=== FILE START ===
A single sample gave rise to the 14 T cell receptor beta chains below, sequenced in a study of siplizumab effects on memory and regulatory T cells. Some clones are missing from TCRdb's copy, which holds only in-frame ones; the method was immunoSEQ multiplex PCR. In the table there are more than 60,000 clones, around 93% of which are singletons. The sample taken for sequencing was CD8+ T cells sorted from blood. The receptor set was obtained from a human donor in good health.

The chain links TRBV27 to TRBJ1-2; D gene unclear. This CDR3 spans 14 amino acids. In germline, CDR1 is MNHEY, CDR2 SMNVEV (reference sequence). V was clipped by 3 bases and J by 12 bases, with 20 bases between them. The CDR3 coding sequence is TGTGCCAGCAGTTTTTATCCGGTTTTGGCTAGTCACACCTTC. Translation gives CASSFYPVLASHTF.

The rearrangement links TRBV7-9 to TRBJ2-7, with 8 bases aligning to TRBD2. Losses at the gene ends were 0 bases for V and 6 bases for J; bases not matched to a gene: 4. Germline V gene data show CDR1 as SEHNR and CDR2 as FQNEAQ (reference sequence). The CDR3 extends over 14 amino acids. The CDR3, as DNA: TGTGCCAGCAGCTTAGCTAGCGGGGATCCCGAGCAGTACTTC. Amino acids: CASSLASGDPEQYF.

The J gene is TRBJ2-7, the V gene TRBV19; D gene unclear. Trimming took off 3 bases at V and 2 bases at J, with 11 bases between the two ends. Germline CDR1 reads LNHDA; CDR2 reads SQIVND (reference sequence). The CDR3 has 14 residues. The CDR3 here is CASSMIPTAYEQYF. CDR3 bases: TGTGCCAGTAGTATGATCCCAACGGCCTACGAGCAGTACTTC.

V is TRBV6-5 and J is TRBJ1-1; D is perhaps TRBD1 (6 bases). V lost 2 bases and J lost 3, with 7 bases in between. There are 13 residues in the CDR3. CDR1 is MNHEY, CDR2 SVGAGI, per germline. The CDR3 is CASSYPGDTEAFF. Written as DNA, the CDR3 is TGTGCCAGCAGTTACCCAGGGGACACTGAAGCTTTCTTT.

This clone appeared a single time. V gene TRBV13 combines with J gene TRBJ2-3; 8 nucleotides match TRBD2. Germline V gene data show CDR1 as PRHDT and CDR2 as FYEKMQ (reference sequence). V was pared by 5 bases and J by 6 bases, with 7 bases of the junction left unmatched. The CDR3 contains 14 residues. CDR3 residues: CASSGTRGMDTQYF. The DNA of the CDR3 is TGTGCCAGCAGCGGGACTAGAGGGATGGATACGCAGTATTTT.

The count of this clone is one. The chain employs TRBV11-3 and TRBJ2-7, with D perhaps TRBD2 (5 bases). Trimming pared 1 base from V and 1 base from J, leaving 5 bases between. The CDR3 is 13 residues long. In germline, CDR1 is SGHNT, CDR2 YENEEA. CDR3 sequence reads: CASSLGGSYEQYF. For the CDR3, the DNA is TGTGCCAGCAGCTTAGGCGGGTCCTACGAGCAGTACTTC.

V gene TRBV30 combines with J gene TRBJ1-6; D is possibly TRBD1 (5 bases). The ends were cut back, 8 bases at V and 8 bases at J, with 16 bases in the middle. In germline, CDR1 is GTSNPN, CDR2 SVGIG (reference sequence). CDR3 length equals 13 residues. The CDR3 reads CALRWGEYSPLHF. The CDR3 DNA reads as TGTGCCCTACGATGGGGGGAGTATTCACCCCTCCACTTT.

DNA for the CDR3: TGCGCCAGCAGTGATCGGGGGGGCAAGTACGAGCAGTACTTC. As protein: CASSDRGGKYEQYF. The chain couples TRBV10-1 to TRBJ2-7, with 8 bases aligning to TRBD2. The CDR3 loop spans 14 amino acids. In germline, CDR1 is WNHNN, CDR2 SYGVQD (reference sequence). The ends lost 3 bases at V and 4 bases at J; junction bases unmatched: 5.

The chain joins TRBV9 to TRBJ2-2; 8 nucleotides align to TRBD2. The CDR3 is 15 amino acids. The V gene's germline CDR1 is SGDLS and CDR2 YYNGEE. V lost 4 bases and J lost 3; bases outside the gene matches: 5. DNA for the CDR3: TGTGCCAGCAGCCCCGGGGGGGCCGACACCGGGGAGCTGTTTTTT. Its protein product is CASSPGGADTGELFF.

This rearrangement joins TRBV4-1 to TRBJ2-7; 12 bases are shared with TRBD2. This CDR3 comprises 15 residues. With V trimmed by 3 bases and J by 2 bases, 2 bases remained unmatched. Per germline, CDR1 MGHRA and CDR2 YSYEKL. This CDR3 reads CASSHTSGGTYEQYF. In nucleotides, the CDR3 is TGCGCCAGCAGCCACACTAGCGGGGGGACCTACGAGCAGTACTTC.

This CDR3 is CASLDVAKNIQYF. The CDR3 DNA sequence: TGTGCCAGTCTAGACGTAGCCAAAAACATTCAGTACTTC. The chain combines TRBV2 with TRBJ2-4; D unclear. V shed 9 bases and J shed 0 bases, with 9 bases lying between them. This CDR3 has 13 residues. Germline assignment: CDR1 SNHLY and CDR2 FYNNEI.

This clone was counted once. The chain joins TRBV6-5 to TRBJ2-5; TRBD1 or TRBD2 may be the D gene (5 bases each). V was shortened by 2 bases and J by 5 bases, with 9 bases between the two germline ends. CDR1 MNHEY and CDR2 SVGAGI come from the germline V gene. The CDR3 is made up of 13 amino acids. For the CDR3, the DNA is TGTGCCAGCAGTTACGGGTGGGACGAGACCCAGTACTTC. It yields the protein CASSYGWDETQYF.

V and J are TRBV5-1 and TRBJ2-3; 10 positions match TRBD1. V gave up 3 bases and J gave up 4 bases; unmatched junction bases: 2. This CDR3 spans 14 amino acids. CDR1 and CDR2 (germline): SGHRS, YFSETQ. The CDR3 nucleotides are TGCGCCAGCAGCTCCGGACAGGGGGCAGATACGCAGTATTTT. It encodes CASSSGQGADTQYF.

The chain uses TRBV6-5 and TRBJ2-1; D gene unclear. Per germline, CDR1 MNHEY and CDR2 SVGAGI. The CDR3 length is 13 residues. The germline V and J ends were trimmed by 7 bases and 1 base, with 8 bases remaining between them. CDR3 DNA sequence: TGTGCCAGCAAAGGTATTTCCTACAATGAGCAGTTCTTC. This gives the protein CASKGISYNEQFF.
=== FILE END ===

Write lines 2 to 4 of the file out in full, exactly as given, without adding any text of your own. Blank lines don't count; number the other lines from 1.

The chain links TRBV27 to TRBJ1-2; D gene unclear. This CDR3 spans 14 amino acids. In germline, CDR1 is MNHEY, CDR2 SMNVEV (reference sequence). V was clipped by 3 bases and J by 12 bases, with 20 bases between them. The CDR3 coding sequence is TGTGCCAGCAGTTTTTATCCGGTTTTGGCTAGTCACACCTTC. Translation gives CASSFYPVLASHTF.

The rearrangement links TRBV7-9 to TRBJ2-7, with 8 bases aligning to TRBD2. Losses at the gene ends were 0 bases for V and 6 bases for J; bases not matched to a gene: 4. Germline V gene data show CDR1 as SEHNR and CDR2 as FQNEAQ (reference sequence). The CDR3 extends over 14 amino acids. The CDR3, as DNA: TGTGCCAGCAGCTTAGCTAGCGGGGATCCCGAGCAGTACTTC. Amino acids: CASSLASGDPEQYF.

The J gene is TRBJ2-7, the V gene TRBV19; D gene unclear. Trimming took off 3 bases at V and 2 bases at J, with 11 bases between the two ends. Germline CDR1 reads LNHDA; CDR2 reads SQIVND (reference sequence). The CDR3 has 14 residues. The CDR3 here is CASSMIPTAYEQYF. CDR3 bases: TGTGCCAGTAGTATGATCCCAACGGCCTACGAGCAGTACTTC.